Domestic dairy producers despair amid surge in imports
Group Co Ltd at the start of 2013, the domestic dairy giant still stopped collecting milk from her farm at the end of last year, and she is now considering a lawsuit against Yili for breach of contract.
A major part of that investment was 500,000 yuan spent on a set of imported feed processing equipment, as required by Yili under the contract.
The business used to have 800 cows but most of that herd has now been sold, leaving her just 170 animals. Chen Jiayun, one of the 13 farmers involved in the collective, has sold 38 of her cows, from the original 73.
“Raising cows is as hard as raising a baby,” said Chen. “You have to be really careful about hygiene and feed.”
Her story is being mirrored by thousands of milk producers across China, as sales prices fall well below breakeven point, she said.
Before the 50-year-old was forced to start selling her cows, the cost of feed each day was around 3,330 yuan. The 1 metric ton of milk she took from the animals daily brought her around 3,000 yuan.
The milk industry crisis is particularly serious in provinces like Shandong, Hebei and Qinghai, said industry sources.
As an increasing number of dairy companies start to reduce or halt their collection of fresh milk, many farmers there are being forced to pour their milk down the drain or even have their dairy herds slaughtered.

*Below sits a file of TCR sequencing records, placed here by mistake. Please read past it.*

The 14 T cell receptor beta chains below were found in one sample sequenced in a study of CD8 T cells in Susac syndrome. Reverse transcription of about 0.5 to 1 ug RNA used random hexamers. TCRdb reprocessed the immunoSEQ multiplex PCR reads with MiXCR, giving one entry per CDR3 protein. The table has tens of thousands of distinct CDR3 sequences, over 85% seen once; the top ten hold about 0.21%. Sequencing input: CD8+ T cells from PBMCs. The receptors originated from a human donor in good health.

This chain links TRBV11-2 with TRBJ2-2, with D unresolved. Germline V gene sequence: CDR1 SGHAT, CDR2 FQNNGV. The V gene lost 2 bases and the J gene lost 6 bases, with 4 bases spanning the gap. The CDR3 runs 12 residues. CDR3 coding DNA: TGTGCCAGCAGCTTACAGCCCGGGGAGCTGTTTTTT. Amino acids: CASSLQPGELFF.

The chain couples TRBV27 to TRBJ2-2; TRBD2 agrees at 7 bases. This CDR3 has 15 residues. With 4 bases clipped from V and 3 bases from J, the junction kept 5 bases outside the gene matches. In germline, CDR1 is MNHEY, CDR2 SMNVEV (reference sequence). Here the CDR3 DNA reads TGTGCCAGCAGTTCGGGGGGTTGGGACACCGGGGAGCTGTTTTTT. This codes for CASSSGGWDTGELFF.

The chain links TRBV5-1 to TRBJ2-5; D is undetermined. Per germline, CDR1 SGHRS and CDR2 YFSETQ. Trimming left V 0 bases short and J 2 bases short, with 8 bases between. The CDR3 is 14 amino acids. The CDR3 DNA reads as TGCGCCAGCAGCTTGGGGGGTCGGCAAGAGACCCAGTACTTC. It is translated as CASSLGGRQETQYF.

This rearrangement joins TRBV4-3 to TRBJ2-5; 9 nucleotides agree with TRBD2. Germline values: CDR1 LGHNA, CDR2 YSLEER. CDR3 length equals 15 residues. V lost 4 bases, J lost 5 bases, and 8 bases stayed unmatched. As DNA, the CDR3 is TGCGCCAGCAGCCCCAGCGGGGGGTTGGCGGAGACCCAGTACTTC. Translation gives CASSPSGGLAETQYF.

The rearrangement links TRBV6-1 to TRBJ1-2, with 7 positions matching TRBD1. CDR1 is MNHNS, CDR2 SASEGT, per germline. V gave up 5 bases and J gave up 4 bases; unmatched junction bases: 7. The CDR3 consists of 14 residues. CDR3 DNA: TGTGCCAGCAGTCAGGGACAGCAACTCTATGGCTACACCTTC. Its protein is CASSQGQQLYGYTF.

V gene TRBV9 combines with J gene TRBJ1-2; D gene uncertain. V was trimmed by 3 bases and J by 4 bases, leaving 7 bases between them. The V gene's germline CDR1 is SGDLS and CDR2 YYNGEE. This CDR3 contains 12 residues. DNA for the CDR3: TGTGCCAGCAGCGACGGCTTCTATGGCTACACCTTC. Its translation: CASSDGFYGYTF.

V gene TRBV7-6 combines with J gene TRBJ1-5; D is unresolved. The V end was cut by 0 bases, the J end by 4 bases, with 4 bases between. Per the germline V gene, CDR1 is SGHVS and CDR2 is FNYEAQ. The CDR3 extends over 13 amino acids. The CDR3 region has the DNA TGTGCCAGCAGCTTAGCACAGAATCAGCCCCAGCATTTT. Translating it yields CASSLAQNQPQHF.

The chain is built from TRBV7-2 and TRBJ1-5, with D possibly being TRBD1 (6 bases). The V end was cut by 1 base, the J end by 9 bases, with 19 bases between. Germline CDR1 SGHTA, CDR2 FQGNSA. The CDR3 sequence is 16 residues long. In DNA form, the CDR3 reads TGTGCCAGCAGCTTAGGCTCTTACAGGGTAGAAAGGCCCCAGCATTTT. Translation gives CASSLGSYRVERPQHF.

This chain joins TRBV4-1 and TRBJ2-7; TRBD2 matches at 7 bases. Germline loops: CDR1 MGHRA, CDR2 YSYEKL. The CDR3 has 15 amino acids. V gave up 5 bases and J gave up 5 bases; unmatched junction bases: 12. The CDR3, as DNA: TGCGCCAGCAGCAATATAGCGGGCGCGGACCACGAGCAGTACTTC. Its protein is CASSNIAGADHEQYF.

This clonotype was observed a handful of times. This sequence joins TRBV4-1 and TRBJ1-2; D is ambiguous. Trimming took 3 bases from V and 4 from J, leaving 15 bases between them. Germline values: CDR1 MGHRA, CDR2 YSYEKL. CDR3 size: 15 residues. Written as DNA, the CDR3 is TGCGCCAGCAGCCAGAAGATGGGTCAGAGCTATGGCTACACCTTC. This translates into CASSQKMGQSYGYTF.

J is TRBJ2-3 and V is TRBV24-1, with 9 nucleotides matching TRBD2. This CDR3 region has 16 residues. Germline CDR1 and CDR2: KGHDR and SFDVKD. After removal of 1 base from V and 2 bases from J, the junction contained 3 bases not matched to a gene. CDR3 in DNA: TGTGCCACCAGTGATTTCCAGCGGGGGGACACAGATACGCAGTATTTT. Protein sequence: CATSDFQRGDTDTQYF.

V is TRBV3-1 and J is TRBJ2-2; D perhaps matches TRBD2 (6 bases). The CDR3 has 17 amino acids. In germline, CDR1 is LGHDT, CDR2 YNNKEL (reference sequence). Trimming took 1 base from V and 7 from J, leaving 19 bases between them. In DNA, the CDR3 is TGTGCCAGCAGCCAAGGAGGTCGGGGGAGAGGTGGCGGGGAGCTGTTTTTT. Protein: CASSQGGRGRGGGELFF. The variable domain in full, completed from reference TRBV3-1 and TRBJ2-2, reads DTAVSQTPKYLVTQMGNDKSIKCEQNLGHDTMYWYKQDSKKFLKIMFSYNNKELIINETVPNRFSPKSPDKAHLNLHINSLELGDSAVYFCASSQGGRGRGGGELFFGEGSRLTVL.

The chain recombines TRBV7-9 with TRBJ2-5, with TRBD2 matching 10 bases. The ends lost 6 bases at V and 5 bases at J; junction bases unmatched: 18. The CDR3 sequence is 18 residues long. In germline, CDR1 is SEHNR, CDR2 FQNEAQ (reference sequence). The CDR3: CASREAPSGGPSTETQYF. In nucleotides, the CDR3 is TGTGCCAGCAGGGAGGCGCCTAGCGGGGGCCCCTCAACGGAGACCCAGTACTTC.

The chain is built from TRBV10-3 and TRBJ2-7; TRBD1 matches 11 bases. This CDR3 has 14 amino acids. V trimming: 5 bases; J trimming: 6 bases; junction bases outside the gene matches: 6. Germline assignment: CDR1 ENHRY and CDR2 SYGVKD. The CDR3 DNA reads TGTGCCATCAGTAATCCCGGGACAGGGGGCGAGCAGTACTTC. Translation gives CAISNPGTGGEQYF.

And while domestic farmers find it increasingly hard to sell their fresh milk, the import of dairy products has continued to grow
According to the General Administration of Customs, the country imported 320,000 tons of liquid milk in 2014, up 70 percent from the previous year. Import of milk powder excluding infant formula rose 9 percent year-on-year to 930,000 tons, and that of infant formula increased to 121,000 tons in 2014, roughly the same level as a year earlier.
About 27.7 percent of the imports were from theNetherlands, followed by 14.1 percent from Ireland, 13.5 percent from France, 10.3 percent from Denmark and 8.6 percent from New Zealand. The five countries accounted for 74.2 percent of total formula milk powder imported last year.
Li Liuhang, director of the Shandong provincial dairy management office, said the prices of fresh domestic milk have been dropping monthly since February last year and now sit at around 4.5 yuan per kg on average. The province, with 1.25 million cows and total output of 2.71 million tons, is the country’s fifth-largest milk producer.
Official figures show raw milk prices remain stable at larger farms but small-scale operations have suffered, with prices falling as low as 1 yuan per kg in some regions.
Chen Rongwei, deputy director at the China Dairy Industry Association, said it